Born: May 15, 1937
Czech-born American businessperson, speaker, and secretary of state
On January 23, 1997, when Madeleine Albright was sworn in as the United States secretary of state, she became the first woman to hold this position. Albright's impressive career highlights a combination of scholarly research and political activity.
Madeleine Korbel Albright was born Marie Jana Korbel on May 15, 1937, in Prague, Czechoslovakia (now in the Czech Republic). Her grandmother gave her the nickname "Madeleine" when she was young, and her name was legally changed when she was an adolescent. Her father, Josef Korbel, was a member of the Czechoslovakian diplomatic service (a person who deals with international relations). Her mother, Anna, was a homemaker. Between 1937 and 1948 her family lived in Prague, Czechoslovakia; Belgrade, Yugoslavia; and London, England.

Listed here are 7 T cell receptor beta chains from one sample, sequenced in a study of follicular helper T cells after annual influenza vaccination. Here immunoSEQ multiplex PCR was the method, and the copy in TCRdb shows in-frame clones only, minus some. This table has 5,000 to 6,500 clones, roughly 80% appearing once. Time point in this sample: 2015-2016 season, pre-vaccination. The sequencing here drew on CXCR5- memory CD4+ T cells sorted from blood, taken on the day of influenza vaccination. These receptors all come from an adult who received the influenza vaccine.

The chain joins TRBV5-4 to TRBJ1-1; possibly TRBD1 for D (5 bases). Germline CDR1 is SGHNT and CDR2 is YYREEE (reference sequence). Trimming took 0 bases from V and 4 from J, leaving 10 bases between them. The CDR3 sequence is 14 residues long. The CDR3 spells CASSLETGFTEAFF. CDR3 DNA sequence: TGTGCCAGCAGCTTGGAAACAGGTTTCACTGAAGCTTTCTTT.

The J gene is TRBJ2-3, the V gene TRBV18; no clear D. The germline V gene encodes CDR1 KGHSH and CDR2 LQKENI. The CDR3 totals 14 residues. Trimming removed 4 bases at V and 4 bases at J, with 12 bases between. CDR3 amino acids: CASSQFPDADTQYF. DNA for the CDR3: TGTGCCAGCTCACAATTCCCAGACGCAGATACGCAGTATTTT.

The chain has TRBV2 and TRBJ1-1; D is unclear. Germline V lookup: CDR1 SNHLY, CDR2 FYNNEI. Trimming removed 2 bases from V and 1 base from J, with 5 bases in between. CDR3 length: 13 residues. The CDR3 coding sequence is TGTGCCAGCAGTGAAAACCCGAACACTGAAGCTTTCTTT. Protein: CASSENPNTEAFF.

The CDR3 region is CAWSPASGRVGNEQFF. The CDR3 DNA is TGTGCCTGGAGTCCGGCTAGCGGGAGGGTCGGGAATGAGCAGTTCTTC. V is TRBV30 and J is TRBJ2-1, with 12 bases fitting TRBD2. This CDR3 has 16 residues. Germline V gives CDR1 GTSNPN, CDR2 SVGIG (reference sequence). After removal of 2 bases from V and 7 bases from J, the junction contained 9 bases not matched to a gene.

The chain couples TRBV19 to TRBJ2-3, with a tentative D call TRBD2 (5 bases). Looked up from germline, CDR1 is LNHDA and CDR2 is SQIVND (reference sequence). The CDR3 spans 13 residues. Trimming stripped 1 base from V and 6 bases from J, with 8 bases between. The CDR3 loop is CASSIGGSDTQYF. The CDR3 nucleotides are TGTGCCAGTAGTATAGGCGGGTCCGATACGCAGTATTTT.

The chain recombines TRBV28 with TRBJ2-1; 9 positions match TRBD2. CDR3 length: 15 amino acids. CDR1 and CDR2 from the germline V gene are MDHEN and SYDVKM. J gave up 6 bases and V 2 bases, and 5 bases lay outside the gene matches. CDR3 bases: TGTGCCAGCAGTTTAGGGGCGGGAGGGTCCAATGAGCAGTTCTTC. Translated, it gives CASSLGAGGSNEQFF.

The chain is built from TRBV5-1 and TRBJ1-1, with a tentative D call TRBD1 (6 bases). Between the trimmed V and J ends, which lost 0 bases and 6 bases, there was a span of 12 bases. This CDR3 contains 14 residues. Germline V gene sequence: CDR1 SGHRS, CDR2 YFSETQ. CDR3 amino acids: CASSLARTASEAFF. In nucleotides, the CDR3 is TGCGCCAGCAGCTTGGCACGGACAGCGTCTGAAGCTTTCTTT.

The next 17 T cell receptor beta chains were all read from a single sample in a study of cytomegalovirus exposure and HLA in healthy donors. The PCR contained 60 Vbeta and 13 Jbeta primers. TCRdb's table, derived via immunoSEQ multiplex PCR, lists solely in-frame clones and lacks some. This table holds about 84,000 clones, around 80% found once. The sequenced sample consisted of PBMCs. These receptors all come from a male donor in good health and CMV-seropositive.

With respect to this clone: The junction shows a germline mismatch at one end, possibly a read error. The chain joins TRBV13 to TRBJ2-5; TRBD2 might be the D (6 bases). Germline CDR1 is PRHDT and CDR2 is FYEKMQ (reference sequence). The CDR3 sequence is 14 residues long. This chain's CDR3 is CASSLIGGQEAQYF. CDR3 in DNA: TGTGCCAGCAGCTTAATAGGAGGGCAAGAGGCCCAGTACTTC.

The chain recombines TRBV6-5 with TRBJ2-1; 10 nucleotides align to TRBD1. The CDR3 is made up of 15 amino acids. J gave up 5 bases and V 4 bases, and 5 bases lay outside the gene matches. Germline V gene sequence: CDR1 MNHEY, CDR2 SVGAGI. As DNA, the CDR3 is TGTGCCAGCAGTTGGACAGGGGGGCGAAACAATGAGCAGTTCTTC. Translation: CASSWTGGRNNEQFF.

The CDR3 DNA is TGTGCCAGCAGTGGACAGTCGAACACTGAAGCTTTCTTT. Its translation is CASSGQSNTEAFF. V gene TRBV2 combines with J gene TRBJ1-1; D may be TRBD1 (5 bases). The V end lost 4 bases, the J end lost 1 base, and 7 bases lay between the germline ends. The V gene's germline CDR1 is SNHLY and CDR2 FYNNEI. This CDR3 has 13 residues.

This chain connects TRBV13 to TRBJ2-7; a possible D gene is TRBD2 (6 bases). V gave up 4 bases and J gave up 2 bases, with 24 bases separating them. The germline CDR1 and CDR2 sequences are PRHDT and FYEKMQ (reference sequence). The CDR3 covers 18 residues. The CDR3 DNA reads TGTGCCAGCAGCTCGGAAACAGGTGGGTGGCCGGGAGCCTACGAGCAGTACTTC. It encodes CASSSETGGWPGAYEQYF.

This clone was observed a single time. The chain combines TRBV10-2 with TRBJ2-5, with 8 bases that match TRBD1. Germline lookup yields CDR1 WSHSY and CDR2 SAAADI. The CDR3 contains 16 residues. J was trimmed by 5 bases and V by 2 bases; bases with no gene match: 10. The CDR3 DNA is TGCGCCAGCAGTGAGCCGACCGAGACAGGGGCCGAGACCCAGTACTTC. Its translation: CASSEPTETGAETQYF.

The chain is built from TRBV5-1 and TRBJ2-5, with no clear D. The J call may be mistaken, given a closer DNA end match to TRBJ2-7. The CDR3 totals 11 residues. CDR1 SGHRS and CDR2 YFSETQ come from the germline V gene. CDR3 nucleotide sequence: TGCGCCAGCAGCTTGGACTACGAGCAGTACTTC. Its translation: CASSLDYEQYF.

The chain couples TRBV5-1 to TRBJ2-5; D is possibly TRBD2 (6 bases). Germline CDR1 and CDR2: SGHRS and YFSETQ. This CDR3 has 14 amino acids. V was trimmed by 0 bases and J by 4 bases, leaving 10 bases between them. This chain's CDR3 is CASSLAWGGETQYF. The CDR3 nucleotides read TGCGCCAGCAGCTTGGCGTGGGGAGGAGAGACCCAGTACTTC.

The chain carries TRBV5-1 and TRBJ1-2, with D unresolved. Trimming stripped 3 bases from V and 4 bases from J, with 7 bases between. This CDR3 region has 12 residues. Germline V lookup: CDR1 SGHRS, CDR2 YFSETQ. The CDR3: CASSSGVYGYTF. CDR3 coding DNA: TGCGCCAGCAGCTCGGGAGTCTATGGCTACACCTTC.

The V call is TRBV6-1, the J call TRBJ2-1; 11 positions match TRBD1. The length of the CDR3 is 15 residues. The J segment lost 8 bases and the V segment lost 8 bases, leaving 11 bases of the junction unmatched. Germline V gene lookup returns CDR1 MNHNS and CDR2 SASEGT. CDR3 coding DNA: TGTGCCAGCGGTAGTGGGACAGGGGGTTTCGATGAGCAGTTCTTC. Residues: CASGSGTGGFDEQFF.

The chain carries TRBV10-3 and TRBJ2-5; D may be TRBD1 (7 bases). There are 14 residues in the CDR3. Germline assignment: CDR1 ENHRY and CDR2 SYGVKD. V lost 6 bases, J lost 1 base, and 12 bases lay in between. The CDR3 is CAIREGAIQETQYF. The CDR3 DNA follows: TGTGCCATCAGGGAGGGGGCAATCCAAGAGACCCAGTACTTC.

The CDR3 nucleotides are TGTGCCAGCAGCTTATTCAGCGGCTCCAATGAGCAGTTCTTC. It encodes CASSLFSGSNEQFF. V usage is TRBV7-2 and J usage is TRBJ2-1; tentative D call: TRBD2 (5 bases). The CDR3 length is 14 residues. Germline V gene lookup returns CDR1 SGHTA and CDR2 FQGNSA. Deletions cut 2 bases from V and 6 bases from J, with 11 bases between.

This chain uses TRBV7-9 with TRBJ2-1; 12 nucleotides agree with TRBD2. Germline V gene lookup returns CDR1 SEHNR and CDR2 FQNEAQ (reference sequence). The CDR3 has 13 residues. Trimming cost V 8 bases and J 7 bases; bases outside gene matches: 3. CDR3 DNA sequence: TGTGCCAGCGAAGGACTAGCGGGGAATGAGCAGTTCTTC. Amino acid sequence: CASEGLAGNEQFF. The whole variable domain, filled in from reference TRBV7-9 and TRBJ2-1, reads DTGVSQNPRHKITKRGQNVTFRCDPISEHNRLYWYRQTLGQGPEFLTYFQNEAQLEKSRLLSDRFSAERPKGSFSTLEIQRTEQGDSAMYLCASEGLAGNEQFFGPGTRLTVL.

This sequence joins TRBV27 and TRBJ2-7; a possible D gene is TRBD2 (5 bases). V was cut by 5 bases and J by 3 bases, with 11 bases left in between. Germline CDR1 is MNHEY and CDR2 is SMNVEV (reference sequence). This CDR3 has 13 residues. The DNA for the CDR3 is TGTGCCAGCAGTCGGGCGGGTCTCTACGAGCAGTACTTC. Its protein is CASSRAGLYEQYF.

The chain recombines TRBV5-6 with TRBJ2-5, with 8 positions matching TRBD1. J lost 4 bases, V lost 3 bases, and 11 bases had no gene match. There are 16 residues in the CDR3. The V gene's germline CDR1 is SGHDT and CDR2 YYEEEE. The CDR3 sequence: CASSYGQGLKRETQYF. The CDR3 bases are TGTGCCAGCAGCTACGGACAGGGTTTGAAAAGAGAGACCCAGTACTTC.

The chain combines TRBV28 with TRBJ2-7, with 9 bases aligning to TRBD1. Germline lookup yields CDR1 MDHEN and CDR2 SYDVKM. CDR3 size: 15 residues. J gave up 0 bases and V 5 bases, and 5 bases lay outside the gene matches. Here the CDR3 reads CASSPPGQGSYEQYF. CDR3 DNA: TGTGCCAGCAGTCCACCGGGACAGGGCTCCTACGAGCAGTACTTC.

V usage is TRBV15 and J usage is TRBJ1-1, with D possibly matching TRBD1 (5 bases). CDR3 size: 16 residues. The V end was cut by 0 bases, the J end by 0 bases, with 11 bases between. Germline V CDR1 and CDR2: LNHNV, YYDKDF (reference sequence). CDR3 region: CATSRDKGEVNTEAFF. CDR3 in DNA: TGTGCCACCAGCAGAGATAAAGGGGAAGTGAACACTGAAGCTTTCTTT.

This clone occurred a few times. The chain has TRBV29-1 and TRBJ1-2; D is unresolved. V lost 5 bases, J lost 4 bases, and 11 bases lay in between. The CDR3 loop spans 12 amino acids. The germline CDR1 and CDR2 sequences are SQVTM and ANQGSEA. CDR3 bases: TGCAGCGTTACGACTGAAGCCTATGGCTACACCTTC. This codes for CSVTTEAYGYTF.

In 1948, while working for the United Nations, Madeleine's father lived in India while the rest of the family lived in New York. When the Communists overthrew the Czechoslovakian government, her father was sentenced to death. Madeleine was eleven years old when her family was given political asylum, or a safe place to live, in the United States. Albright was strongly influenced by her father and credits his influence for her own view of the world.
After becoming a U.S. citizen, Albright pursued an academic career. Her education reflects her interest in politics. She studied political science at Wellesley College and graduated in 1959. Albright then went on to earn advanced degrees in international affairs from the Department of Public Law and Government at Columbia University.
Albright married Joseph Medill Patterson Albright three days after graduating from Wellesley. She and her husband lived in Chicago, Illinois, and Long Island, New York, before moving to Washington, D.C. She and her husband had three daughters before they divorced.
Albright began her political career by working for the unsuccessful presidential campaign in 1976 of Senator Edmund S. Muskie (1914–1996). She then served as Senator Muskie's chief legislative assistant from 1976 to 1978.